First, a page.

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Courtesy Photo Cordova drives the Questa fire truck

Represntando al Norte – July 2024: Raynelle Cordova

Being raised in a community where your history connects to every part of your present, it is difficult to find the courage to leave. It is similarly difficult to forge a path and stay.


Questa del Rio News is committed to highlighting different members of our community, both those who have created their paths and planted their own roots in the community that raised them, and those who have pursued lives outside of the community – through our Representando series. This series is dedicated to those who are Representando communities in northern Taos County, in various facets of life.


For our July issue, we spoke with Questa’s Emergency Medical Service’s Chief Raynelle Cordova. At an early age, Cordova had a calling to help people. After graduating from high school, she participated in the Health Careers Opportunities Internship Program, which gave graduating seniors the opportunity to experience working in a healthcare setting. Cordova had her sights set on becoming a pediatrician where she could combine her love for children and passion for the healthcare industry. She completed her internship at the Northern New Mexico Community College in El Rito where she gained some lifelong friendships with people she keeps in contact with to this day.


Following her internship, she enrolled at University of New Mexico (UNM) in Taos to complete her basic studies while she worked part-time at Taos Clinic for Children and Youth. She then moved to the main UNM campus in Albuquerque to continue her education and began working for a daycare.


She decided to return to Taos, where she began working in the emergency room at Holy Cross Hospital as a receptionist. “I recall my first few days were rough and I thought I wasn’t cut out for the job,” she says. “I stuck with it and decided that I wanted to do more than answer phones, do paperwork and be a translator, so I decided to go to UNM-Taos to obtain my basic Emergency Medical Technician (EMT) certification.” This is when Cordova found her true passion and calling.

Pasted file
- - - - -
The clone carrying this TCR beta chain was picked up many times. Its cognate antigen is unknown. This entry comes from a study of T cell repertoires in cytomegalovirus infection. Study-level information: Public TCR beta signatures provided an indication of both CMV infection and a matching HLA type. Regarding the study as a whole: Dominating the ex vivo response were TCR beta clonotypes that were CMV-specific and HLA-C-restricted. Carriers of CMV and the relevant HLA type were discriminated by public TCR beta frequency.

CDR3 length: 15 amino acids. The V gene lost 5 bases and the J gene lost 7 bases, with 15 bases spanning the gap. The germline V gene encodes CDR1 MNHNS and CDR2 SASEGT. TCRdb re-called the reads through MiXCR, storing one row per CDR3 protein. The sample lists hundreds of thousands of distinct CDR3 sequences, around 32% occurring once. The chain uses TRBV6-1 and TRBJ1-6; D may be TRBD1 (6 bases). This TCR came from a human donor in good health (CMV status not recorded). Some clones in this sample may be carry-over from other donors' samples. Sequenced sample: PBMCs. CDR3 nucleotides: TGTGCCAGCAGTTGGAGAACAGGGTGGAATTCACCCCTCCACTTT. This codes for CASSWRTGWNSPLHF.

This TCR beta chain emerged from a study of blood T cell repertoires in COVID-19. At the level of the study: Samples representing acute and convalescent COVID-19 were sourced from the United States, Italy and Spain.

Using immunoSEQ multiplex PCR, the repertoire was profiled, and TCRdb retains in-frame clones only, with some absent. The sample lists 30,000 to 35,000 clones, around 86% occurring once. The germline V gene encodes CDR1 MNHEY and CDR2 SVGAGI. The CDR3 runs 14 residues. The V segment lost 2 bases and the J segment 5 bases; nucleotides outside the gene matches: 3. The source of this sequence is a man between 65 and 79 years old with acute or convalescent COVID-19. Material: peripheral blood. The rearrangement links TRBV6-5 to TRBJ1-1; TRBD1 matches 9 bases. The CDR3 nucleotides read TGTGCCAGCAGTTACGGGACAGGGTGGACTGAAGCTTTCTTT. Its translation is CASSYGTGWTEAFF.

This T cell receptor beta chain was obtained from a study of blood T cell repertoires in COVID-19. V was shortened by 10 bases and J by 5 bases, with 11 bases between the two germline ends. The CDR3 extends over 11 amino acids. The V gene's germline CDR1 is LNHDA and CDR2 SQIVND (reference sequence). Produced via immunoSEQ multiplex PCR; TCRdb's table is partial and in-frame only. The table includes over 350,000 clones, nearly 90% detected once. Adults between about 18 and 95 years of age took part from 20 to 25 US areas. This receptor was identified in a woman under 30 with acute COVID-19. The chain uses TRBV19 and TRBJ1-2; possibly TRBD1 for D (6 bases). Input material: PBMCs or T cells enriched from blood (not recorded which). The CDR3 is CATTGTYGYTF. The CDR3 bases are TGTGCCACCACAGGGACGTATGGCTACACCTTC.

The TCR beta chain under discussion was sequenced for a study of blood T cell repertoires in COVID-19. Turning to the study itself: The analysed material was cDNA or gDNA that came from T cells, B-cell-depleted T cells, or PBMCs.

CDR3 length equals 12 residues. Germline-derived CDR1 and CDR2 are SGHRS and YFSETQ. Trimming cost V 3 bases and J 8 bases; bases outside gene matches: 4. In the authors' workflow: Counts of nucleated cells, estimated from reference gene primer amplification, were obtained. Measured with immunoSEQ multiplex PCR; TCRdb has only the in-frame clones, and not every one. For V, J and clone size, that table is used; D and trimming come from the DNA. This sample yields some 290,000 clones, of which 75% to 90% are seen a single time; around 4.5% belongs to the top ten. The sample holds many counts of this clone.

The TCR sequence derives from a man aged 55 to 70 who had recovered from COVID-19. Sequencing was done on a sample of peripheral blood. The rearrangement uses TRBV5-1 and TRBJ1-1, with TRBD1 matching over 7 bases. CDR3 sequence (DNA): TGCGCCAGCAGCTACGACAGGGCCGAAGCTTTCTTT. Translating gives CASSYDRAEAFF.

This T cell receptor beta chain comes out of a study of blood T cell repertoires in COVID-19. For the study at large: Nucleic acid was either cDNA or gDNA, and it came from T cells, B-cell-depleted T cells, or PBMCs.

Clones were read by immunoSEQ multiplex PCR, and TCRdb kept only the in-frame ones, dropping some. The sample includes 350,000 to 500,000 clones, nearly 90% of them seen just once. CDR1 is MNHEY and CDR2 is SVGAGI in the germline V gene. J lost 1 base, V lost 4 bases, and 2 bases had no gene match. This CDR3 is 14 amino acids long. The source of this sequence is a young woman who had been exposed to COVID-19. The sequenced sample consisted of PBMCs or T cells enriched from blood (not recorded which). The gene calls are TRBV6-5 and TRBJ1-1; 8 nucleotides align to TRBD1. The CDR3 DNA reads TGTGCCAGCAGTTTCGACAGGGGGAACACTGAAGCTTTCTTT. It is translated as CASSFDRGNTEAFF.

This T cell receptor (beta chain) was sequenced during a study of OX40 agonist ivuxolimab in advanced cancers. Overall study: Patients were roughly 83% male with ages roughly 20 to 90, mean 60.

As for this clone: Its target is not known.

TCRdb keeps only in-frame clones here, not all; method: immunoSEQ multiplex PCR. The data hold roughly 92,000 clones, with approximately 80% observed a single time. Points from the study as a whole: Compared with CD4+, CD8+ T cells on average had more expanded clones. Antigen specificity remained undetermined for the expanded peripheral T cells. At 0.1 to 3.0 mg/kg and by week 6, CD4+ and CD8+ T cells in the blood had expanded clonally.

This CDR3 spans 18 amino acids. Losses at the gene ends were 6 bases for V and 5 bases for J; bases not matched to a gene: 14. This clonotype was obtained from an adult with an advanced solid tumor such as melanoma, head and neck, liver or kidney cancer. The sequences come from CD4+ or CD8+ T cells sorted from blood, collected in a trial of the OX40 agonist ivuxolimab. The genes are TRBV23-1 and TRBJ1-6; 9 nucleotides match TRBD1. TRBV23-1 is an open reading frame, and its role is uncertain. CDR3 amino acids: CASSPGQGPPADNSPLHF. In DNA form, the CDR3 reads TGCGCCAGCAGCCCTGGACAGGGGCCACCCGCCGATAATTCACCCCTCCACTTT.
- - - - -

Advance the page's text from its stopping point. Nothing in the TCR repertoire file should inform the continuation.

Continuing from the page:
Becoming an EMT helped Cordova build confidence as she continued to work in the emergency room. She went on to become a part-time EMT with Taos County Emergency Medical Services (EMS). After a year working as a basic EMT, Cordova pursued a higher certification moving up to an intermediate EMT with UNM-Taos. “This allowed me to do more patient care, administering medications, and to take better care of my patients at the hospital and in the ambulance,” she says.


Part of working in EMS necessitates being cross-trained in firefighting, especially for northern New Mexico where first responders are in short supply. While Cordova’s experience is mainly in EMS, she has taken on fire training with the Enchanted Circle Academy and the New Mexico Firefighters Training Academy. “At first, I wasn’t interested in firefighting because I didn’t want to run into a burning building, but after my training, I learned it was not as scary as I thought.”